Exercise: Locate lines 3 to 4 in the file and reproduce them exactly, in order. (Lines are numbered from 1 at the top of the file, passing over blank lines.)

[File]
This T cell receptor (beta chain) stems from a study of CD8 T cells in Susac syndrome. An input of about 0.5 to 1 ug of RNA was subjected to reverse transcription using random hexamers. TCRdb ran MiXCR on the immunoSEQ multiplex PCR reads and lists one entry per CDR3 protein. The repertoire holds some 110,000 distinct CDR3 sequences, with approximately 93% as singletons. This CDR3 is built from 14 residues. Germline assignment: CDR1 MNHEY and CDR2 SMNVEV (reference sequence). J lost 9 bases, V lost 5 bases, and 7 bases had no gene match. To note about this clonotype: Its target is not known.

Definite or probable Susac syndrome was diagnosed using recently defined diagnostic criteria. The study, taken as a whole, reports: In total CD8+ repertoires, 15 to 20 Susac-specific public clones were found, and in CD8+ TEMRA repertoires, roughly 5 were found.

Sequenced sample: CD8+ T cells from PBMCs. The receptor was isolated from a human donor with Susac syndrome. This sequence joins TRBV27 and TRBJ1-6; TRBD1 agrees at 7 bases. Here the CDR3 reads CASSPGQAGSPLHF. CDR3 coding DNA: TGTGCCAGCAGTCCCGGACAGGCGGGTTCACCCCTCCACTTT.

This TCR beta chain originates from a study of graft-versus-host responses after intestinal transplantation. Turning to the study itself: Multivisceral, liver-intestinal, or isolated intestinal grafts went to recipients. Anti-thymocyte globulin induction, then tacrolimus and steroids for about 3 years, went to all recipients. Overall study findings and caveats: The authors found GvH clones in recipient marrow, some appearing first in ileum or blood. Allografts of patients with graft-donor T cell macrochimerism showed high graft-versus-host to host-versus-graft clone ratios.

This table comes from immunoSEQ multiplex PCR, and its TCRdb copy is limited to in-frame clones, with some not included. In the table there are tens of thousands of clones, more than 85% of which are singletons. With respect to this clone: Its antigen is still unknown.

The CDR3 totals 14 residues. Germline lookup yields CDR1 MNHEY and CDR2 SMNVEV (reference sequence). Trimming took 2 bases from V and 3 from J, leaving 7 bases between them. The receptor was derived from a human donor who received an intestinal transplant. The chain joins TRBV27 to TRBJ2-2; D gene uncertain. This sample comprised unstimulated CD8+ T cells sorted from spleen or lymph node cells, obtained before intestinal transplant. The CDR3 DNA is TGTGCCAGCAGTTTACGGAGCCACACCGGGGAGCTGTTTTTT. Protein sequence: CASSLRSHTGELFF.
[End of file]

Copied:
Sequenced sample: CD8+ T cells from PBMCs. The receptor was isolated from a human donor with Susac syndrome. This sequence joins TRBV27 and TRBJ1-6; TRBD1 agrees at 7 bases. Here the CDR3 reads CASSPGQAGSPLHF. CDR3 coding DNA: TGTGCCAGCAGTCCCGGACAGGCGGGTTCACCCCTCCACTTT.

This TCR beta chain originates from a study of graft-versus-host responses after intestinal transplantation. Turning to the study itself: Multivisceral, liver-intestinal, or isolated intestinal grafts went to recipients. Anti-thymocyte globulin induction, then tacrolimus and steroids for about 3 years, went to all recipients. Overall study findings and caveats: The authors found GvH clones in recipient marrow, some appearing first in ileum or blood. Allografts of patients with graft-donor T cell macrochimerism showed high graft-versus-host to host-versus-graft clone ratios.